Journalist Shyam Meera Singh confirmed via Twitter that the BJP-led Tripura government had used the UAPA against him for writing three words – “Tripura is burning”. Similarly, UAPA notices were also sent to Supreme Court lawyers Ehtesham Hashmi, Amit Srivastava, Ansar Indori and Mukesh Kumar for “provocative” posts on social media (who had also gone to Tripura from Delhi to produce the fact-finding report on the communal tension in the state).
The report claimed that at least 12 mosques, nine shops and three houses belonging to Muslims were vandalised in Tripura during the rallies organised by groups protesting the attacks on Hindu minorities in Bangladesh.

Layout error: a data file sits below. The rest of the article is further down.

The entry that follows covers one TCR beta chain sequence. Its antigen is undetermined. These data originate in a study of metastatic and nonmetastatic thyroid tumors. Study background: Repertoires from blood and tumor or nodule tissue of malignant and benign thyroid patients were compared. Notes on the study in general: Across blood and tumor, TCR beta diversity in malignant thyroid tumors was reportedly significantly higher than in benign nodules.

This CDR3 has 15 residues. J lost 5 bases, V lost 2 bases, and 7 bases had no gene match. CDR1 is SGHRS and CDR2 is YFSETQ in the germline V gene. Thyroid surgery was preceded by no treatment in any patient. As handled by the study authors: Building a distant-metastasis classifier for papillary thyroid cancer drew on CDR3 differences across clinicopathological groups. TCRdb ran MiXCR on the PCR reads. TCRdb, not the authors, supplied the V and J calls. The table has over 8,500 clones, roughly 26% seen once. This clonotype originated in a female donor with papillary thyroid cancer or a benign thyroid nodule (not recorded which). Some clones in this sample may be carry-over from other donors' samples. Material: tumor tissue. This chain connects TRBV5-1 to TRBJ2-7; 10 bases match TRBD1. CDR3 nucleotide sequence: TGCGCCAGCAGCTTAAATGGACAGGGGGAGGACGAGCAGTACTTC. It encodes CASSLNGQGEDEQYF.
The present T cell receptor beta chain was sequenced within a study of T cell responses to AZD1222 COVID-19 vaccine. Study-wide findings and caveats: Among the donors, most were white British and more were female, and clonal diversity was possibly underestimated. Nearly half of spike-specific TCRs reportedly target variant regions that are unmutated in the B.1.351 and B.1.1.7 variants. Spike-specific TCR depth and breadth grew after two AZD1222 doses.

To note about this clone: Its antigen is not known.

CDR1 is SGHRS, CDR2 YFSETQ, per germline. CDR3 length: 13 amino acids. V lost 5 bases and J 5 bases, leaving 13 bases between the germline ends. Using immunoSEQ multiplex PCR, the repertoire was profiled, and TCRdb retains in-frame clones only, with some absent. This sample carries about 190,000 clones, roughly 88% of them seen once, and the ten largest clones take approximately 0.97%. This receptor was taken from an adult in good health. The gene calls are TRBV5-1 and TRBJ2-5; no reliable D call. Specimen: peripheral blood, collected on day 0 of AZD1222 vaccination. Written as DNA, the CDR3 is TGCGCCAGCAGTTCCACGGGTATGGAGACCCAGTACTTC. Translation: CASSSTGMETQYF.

Speaking to the Wire, former Communist Party of India (Marxist) MP Jitendra Chaudhury said, “It is a fact that Sangh parivar’s activists indulged in violence. There was communal violence in the state. It is natural for sensitive people to respond to it. Pressing the draconian UAPA charges is absolutely ridiculous.” He added that the police action is an attempt to hide the BJP-led state government’s own failures to maintain peace in Tripura, and that the fact-finding team members who are currently facing the wrath of UAPA charges were in the state to learn about the reality of the state, not to “disrupt peace and harmony” as claimed by the state police.
“What the state police have done reminds me of the British regime. If the state police wanted to challenge these people, they could have done that by invoking different sections of IPC. We condemn such police action and demand that such charges should be immediately withdrawn,” added Chaudhury.